Hempstead school officials are getting close to selecting an ombudsman to work on removing enrollment barriers that affect immigrant children, as well as an independent monitor to review the district's progress, but the board missed initial deadlines to make those selections.

Under a settlement with state Attorney General Eric T. Schneiderman's office -- which investigated allegations that the district turned away immigrant children -- the school board was to retain an independent monitor by April 1 and an enrollment ombudsman by April 15.

Though the school board met Wednesday night, those appointments were not on the agenda. School officials expect to schedule that discussion for Tuesday.

"We are working with the attorney general in regards to registration," school board president Lamont Johnson said. "The superintendent has recommendations" from Schneiderman's office "and, you know, we're corresponding with each other to come up with the best person."

Johnson said more than 40 candidates applied and the list had been narrowed, but he couldn't disclose other details.

The Hempstead school board voted March 2, after months of controversy over the district's treatment of immigrant children, to approve enrollment monitoring until June 2018.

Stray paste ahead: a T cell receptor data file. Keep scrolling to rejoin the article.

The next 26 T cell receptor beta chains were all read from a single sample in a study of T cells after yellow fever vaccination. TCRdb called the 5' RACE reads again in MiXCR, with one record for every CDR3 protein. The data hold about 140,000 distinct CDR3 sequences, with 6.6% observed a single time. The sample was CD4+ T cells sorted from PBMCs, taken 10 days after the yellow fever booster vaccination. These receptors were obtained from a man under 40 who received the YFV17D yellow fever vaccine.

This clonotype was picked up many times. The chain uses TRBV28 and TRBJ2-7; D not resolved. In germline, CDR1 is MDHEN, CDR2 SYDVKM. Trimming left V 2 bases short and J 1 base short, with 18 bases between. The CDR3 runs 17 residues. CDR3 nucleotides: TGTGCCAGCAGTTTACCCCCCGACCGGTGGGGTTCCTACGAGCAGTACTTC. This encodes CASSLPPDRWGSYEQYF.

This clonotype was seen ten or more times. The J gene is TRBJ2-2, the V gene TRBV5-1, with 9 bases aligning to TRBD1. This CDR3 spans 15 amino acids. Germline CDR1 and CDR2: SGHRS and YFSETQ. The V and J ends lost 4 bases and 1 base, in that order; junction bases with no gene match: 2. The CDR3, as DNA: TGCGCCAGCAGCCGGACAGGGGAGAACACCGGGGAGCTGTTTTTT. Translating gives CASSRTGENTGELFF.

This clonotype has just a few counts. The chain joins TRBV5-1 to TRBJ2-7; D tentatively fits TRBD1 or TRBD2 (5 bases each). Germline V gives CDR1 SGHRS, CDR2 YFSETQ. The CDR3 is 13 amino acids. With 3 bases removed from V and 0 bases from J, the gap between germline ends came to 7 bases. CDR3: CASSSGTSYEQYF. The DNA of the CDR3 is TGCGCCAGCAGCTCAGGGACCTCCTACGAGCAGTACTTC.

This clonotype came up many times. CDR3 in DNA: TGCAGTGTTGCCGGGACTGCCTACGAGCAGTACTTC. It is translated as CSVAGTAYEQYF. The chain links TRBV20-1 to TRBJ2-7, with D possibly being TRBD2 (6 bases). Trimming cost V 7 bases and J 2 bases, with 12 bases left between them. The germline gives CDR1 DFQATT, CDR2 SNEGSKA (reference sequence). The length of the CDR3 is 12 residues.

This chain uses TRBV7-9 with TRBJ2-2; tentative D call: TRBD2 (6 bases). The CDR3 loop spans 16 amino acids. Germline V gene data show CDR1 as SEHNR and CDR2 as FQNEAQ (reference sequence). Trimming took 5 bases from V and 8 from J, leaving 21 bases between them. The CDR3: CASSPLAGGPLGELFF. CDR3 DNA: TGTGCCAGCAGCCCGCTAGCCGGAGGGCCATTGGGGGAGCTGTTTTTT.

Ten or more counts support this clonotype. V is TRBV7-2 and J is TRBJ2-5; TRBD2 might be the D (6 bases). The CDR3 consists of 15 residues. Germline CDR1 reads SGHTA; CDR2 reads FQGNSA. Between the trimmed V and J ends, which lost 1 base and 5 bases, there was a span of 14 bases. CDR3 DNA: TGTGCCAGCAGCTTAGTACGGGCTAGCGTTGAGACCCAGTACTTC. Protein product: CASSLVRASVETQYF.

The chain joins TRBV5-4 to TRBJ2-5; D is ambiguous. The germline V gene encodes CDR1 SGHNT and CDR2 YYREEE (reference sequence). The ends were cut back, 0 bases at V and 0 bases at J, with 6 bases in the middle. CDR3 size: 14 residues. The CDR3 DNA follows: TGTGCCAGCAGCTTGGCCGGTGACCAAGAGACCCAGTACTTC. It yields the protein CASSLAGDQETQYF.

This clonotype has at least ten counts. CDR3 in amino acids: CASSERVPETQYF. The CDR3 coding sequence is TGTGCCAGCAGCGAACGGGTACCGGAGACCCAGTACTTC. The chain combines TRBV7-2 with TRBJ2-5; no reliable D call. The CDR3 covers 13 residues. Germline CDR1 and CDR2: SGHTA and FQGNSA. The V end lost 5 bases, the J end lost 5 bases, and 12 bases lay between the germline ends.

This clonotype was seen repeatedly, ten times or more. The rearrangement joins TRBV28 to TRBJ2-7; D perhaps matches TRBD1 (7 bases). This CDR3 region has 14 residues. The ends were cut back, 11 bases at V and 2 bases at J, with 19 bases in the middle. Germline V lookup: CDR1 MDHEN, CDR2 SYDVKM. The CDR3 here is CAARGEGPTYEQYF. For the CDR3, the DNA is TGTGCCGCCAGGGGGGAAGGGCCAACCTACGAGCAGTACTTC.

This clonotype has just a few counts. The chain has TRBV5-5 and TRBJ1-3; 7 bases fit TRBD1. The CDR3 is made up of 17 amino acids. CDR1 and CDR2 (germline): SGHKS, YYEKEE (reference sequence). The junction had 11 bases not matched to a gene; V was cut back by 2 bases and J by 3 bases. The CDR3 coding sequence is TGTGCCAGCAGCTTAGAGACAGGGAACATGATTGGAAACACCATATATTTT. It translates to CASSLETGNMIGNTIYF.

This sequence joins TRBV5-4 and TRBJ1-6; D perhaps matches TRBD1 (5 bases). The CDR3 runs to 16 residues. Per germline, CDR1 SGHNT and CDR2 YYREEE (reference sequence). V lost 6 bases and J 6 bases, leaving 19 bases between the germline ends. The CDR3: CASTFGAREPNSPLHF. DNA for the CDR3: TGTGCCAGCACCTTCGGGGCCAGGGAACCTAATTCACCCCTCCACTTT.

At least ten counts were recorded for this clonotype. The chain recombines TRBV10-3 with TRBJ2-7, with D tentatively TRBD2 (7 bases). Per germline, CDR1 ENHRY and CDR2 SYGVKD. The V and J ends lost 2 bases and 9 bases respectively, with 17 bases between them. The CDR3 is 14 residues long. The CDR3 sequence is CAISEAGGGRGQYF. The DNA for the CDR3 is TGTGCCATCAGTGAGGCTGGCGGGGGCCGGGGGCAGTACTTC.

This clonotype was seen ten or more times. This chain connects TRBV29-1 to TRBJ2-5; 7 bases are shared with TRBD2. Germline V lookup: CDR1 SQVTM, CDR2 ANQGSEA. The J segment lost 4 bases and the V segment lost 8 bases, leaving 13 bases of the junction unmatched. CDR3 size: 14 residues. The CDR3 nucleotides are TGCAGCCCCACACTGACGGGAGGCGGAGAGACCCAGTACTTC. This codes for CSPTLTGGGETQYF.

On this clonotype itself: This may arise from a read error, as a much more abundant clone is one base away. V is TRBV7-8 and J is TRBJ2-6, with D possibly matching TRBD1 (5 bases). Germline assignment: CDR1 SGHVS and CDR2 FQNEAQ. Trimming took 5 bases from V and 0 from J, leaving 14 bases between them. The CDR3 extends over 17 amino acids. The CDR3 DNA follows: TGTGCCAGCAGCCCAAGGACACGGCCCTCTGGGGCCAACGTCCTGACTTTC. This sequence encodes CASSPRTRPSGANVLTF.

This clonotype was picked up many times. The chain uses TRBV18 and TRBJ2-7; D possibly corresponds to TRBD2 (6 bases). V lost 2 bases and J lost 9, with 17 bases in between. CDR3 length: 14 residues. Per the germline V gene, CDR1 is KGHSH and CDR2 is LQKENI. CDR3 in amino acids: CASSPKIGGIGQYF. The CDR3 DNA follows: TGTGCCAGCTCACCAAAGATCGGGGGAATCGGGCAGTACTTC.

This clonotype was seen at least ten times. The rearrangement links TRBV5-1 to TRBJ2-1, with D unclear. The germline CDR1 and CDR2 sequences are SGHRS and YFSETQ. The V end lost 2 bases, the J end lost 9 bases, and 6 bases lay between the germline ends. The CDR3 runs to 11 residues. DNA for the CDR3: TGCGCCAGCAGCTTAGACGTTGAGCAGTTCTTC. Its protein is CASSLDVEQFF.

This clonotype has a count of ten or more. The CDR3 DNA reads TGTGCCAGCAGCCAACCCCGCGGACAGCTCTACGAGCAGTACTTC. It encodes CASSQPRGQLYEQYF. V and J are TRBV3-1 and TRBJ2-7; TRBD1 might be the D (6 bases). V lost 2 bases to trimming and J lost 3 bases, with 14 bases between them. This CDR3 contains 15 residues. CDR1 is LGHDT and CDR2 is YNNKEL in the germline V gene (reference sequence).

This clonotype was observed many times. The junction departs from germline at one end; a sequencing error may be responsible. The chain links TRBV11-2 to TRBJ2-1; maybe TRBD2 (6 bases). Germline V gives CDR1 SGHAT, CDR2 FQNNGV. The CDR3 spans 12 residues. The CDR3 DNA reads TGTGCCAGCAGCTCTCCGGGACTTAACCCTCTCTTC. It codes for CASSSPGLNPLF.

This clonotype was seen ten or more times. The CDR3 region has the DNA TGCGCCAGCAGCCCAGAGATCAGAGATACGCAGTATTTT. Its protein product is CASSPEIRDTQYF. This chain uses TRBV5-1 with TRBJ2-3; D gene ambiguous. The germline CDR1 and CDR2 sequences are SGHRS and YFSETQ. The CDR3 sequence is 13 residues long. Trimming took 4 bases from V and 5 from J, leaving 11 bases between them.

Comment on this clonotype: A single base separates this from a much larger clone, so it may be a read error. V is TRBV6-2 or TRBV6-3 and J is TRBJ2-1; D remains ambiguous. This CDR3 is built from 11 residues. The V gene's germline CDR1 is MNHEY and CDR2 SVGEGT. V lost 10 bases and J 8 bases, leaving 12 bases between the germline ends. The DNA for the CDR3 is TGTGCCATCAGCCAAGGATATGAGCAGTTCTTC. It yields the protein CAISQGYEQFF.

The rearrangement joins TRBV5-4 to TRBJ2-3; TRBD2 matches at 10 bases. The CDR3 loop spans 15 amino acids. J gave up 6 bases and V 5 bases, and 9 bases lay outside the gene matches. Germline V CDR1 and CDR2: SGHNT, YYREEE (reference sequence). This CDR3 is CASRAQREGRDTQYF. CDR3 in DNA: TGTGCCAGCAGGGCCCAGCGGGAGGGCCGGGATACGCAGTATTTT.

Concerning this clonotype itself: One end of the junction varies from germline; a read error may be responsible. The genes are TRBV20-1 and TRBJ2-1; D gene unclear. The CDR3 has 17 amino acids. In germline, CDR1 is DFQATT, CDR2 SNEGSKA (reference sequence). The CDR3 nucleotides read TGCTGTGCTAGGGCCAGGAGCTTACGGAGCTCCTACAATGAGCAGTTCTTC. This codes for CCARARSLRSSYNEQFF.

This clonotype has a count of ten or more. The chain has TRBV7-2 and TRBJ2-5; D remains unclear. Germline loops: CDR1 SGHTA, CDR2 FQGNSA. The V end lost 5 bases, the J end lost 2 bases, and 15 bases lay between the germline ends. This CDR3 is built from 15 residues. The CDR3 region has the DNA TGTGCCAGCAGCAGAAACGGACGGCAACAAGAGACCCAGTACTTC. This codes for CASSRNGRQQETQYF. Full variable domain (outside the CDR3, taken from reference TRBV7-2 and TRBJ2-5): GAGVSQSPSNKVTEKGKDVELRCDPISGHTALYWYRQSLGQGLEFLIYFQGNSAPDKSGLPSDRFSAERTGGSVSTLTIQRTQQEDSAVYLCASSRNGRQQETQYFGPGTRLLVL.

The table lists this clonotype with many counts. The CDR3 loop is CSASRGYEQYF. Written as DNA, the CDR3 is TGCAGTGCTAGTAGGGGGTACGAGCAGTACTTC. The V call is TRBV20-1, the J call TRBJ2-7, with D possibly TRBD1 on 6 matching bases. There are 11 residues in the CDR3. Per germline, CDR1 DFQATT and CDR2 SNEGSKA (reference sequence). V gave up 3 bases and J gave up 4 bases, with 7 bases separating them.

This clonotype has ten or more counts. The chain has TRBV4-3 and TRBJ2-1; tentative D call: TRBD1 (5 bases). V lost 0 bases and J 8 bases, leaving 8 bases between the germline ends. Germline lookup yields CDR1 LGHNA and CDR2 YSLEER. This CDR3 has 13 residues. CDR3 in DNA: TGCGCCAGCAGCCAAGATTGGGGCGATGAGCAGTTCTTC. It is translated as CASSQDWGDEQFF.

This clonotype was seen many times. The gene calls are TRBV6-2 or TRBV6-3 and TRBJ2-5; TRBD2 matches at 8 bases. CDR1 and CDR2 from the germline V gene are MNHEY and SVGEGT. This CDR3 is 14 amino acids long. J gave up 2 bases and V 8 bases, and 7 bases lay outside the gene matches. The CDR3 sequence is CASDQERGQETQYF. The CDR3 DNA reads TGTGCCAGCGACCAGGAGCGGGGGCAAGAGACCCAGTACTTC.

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Last fall, advocates and parents said dozens of children -- many of them immigrant teenagers who had recently entered the United States illegally as part of an influx of unaccompanied minors -- were turned away when they sought to enroll at Hempstead High School.

The district came under scrutiny from the state Education Department and the attorney general, leading to the commitment to take corrective steps.

Schneiderman spokeswoman Liz DeBold said the district has been granted "modest extensions" to comply with requirements. She said the district "is in general compliance with the timelines and requirements."

Jason Starr, Nassau County's chapter director of the New York Civil Liberties Union, said he is disappointed with the delays but hopes the process leads to solid candidates.

He'd especially like to see a bilingual appointee who could communicate with the affected community as ombudsman."We want to see someone who, first and foremost, is highly experienced in this area, dealing with pupil personnel, including registration and enrollment," Starr said, "and someone who's sensitive to the needs of all of the members of the Hempstead community."